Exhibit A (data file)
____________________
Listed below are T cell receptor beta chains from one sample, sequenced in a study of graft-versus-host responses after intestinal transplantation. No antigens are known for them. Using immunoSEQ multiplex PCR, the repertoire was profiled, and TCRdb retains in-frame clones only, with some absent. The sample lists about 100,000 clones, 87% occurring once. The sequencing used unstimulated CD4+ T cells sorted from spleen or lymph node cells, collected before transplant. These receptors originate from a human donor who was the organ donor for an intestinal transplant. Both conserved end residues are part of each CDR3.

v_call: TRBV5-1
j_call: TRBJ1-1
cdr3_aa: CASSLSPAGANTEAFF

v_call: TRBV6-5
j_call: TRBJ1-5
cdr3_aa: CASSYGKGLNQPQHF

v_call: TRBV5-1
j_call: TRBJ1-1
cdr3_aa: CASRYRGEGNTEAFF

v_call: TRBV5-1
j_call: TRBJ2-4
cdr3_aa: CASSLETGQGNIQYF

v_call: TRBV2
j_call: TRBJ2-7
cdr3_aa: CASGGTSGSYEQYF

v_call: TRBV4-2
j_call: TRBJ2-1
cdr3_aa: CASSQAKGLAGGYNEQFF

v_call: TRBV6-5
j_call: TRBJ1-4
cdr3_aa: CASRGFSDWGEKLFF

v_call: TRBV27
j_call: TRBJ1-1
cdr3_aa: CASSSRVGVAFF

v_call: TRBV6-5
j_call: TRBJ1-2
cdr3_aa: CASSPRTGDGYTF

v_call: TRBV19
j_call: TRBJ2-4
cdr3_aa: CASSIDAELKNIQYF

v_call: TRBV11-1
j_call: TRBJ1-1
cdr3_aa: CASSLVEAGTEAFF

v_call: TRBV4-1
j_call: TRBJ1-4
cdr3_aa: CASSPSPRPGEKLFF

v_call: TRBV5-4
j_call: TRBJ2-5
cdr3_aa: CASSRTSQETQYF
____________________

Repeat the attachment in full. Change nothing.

Listed below are T cell receptor beta chains from one sample, sequenced in a study of graft-versus-host responses after intestinal transplantation. No antigens are known for them. Using immunoSEQ multiplex PCR, the repertoire was profiled, and TCRdb retains in-frame clones only, with some absent. The sample lists about 100,000 clones, 87% occurring once. The sequencing used unstimulated CD4+ T cells sorted from spleen or lymph node cells, collected before transplant. These receptors originate from a human donor who was the organ donor for an intestinal transplant. Both conserved end residues are part of each CDR3.

v_call: TRBV5-1
j_call: TRBJ1-1
cdr3_aa: CASSLSPAGANTEAFF

v_call: TRBV6-5
j_call: TRBJ1-5
cdr3_aa: CASSYGKGLNQPQHF

v_call: TRBV5-1
j_call: TRBJ1-1
cdr3_aa: CASRYRGEGNTEAFF

v_call: TRBV5-1
j_call: TRBJ2-4
cdr3_aa: CASSLETGQGNIQYF

v_call: TRBV2
j_call: TRBJ2-7
cdr3_aa: CASGGTSGSYEQYF

v_call: TRBV4-2
j_call: TRBJ2-1
cdr3_aa: CASSQAKGLAGGYNEQFF

v_call: TRBV6-5
j_call: TRBJ1-4
cdr3_aa: CASRGFSDWGEKLFF

v_call: TRBV27
j_call: TRBJ1-1
cdr3_aa: CASSSRVGVAFF

v_call: TRBV6-5
j_call: TRBJ1-2
cdr3_aa: CASSPRTGDGYTF

v_call: TRBV19
j_call: TRBJ2-4
cdr3_aa: CASSIDAELKNIQYF

v_call: TRBV11-1
j_call: TRBJ1-1
cdr3_aa: CASSLVEAGTEAFF

v_call: TRBV4-1
j_call: TRBJ1-4
cdr3_aa: CASSPSPRPGEKLFF

v_call: TRBV5-4
j_call: TRBJ2-5
cdr3_aa: CASSRTSQETQYF